These circuit breakers are safety-net systems installed in American exchanges that halt all trading for a set period of time if stocks decline by specific levels, with the idea that a breather and a water break will slow the momentum in volatility. A 7% drop halts all trading for 15 minutes. A 13% drop triggers another 15 minute break. If the drop continues to 20%, trading is halted for the rest of the trading day. These circuit breakers have been tripped five times since their implementation in 1987: once in 1997 and four times in March of 2020.
Other Notable Crashes
Since I didn't want this article to be a 45 minute slog of a history lesson, I'll quickly cover three other stock market crashes that have been more broadly covered:
2001 Dot-Com Bubble - With the internet still being in its nascent stages, companies that were web-based in their business model were still figuring out how to report metrics, and analysts were still figuring out how to value them. This caused wild misvaluations which, when coupled with the rampant venture capital funding in the market, led to overinflated share prices. When fundamentals caught up to valuations, prices crashed and investors were wiped out. Sound familiar...?
2008 Housing Market Crash - For a better illustration of what happened here, watch "The Big Short." Here's the quick version: American investors were taking adjustable-rate mortgages (ARM's) on their homes, purchasing homes they couldn't afford because banks were offering favorable rates temporarily that could fluctuate at a moment's notice. At the same time, those banks were packaging those loans and selling them to investment firms as mortgage-backed securities (MBS's), that were given high credit ratings due to meeting the technical definition of "diversified." These loans performed so well that, in an effort to make more money, these same banks took parts of those existing MBS's and combined them with other parts of MBS's (called "tranches") and packaged those into a new financial instrument: collateralized-debt-obligations (CDO's). Essentially, banks were betting on a bet on a bet. When rates increased and mortgage-holders failed to make payments, the entire system collapsed like a house of cards. That house had to be rebuilt on the back of a government stimulus to the very banks that made bad bets, crushing any sense of trust the American people had in the financial system and kicking millennials in the crotch along the way with brutal job prospects coming out of college from 2008-2012.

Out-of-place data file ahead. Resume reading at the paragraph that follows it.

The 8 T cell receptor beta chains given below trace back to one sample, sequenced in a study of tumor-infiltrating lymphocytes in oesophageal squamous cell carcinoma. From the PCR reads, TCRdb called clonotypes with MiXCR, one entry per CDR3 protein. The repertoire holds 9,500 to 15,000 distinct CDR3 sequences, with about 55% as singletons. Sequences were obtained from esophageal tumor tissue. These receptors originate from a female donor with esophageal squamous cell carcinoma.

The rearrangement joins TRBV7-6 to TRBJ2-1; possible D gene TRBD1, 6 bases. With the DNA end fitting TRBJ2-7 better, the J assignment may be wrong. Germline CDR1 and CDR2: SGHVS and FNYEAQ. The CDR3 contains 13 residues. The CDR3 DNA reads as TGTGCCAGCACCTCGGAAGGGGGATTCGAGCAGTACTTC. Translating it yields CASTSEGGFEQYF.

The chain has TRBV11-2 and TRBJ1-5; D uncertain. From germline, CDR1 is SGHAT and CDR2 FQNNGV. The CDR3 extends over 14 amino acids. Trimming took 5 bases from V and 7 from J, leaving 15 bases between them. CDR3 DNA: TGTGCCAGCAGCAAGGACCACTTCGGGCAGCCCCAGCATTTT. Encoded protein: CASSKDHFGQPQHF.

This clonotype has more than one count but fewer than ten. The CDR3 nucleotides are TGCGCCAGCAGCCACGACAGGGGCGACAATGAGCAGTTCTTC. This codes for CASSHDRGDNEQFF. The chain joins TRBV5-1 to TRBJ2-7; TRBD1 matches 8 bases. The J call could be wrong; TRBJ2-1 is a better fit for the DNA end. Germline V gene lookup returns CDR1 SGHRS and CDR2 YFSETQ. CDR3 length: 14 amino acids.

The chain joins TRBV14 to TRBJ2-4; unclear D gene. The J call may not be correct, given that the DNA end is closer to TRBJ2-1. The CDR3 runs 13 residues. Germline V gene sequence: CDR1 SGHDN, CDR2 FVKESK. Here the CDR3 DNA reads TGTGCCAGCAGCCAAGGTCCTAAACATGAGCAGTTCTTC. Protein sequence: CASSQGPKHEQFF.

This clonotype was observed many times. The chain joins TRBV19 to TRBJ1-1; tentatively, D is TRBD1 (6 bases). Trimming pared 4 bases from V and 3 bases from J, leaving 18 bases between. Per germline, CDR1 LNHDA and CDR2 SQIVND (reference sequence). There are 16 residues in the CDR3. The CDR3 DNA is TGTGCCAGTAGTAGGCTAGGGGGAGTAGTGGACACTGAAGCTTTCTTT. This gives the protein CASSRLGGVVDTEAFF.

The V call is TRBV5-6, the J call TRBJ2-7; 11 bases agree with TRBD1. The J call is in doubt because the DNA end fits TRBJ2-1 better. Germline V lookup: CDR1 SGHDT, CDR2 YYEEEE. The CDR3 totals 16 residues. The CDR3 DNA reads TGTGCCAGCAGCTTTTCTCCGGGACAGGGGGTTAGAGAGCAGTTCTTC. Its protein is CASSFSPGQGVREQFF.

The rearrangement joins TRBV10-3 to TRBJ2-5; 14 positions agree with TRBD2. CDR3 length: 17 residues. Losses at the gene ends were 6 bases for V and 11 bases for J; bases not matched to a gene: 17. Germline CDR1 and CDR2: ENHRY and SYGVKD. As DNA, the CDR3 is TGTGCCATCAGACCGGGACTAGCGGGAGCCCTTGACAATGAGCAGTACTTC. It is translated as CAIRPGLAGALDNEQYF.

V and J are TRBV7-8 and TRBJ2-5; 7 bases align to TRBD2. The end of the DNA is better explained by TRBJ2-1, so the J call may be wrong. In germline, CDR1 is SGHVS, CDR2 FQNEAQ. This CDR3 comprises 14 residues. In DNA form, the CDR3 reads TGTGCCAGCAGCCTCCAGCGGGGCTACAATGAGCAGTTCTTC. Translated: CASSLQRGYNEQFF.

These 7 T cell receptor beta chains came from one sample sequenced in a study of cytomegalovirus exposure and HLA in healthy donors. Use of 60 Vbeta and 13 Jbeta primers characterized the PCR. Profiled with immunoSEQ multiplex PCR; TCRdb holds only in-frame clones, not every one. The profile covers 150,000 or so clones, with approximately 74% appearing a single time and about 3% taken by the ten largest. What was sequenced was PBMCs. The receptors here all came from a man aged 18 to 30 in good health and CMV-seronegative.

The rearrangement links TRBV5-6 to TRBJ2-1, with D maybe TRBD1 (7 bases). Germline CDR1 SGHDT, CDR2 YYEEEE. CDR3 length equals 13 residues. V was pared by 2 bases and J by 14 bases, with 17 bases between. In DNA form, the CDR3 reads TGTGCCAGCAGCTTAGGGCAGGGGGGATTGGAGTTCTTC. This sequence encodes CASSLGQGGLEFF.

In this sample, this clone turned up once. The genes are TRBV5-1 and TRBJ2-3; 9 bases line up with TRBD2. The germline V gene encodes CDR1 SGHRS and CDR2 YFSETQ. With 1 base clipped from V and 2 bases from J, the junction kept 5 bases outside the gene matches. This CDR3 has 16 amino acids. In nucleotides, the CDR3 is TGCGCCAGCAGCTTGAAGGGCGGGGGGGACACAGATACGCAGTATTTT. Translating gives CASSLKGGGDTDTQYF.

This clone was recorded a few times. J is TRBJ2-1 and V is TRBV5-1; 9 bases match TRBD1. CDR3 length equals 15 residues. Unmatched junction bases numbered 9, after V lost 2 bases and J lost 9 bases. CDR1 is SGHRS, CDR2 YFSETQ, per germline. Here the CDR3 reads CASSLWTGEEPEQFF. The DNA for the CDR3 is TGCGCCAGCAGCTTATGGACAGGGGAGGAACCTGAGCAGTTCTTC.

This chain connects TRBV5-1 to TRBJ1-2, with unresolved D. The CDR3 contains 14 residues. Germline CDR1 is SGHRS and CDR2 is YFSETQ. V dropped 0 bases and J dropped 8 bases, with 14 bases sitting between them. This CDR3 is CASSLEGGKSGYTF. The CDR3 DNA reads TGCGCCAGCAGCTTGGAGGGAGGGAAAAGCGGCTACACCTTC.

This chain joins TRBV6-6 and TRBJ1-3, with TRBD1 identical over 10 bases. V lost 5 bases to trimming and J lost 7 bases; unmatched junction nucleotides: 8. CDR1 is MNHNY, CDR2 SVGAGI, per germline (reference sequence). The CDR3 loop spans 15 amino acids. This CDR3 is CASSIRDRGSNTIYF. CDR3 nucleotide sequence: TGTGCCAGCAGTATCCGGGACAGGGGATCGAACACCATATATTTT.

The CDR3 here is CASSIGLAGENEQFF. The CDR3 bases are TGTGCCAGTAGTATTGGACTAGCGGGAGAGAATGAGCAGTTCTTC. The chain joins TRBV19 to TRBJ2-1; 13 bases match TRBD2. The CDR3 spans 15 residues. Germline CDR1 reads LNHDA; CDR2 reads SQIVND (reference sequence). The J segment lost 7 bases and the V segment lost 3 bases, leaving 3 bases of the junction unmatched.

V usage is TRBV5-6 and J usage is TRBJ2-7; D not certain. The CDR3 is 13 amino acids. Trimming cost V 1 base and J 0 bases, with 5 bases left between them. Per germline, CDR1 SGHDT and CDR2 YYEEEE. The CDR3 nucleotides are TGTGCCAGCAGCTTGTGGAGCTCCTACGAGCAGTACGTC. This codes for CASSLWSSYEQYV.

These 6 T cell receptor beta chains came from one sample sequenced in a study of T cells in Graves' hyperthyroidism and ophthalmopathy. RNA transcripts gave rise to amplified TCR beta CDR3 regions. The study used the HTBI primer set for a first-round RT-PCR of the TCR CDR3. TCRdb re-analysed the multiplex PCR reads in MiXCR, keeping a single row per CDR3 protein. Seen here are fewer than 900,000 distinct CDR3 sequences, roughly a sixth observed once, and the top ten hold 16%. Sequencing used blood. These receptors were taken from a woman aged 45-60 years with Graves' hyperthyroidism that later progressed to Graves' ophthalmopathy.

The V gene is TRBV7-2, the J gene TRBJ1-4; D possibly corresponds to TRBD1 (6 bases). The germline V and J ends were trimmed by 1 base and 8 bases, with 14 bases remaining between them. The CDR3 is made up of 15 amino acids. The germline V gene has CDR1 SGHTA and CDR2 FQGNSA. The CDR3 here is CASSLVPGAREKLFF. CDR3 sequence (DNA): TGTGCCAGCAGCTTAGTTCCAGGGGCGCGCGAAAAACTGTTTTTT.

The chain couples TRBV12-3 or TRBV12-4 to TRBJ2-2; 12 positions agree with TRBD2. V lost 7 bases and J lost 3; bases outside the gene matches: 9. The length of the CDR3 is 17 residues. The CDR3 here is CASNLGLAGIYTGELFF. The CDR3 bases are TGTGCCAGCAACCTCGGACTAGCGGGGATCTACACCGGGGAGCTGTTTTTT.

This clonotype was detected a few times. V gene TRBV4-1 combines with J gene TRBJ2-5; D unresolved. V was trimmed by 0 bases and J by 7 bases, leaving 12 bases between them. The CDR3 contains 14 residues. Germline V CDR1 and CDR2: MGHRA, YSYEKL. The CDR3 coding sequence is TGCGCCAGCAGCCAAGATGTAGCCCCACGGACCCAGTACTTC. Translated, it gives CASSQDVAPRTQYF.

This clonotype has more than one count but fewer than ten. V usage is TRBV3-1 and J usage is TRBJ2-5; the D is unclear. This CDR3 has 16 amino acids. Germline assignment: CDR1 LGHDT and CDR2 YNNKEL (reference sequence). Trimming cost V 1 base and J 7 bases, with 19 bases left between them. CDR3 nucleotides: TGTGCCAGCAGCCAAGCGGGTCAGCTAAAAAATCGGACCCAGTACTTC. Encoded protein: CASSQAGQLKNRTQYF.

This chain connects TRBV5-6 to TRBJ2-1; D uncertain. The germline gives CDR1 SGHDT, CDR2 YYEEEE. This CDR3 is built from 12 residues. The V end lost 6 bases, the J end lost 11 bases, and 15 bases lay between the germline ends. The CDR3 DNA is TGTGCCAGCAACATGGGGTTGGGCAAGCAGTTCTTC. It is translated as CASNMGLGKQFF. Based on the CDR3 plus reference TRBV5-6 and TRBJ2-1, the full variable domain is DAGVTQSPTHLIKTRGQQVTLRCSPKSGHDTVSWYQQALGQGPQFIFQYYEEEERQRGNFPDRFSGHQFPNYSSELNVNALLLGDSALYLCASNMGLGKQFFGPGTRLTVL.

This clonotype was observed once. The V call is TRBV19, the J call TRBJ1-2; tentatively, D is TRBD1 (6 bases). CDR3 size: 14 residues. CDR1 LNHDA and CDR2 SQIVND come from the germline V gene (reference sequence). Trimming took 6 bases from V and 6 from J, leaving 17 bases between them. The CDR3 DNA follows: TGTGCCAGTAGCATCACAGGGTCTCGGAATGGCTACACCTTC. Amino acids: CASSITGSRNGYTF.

2020 Pandemic Crash - I don't feel like reliving this very recent hellscape of a situation. Just know that a global virus forced non-essential businesses to close, causing investors to pull out of the market, which cratered share prices. This is resulted in the circuit breakers mentioned above tripping four times in the same month. Then, like 2008, the government stepped in, issuing direct checks to citizens and loans to companies to keep them afloat. Combined with the Fed's quantitative easing program, this resulted in the shortest bear market in American history, lasting only four months.
How Can You Stay Calm In a Crash?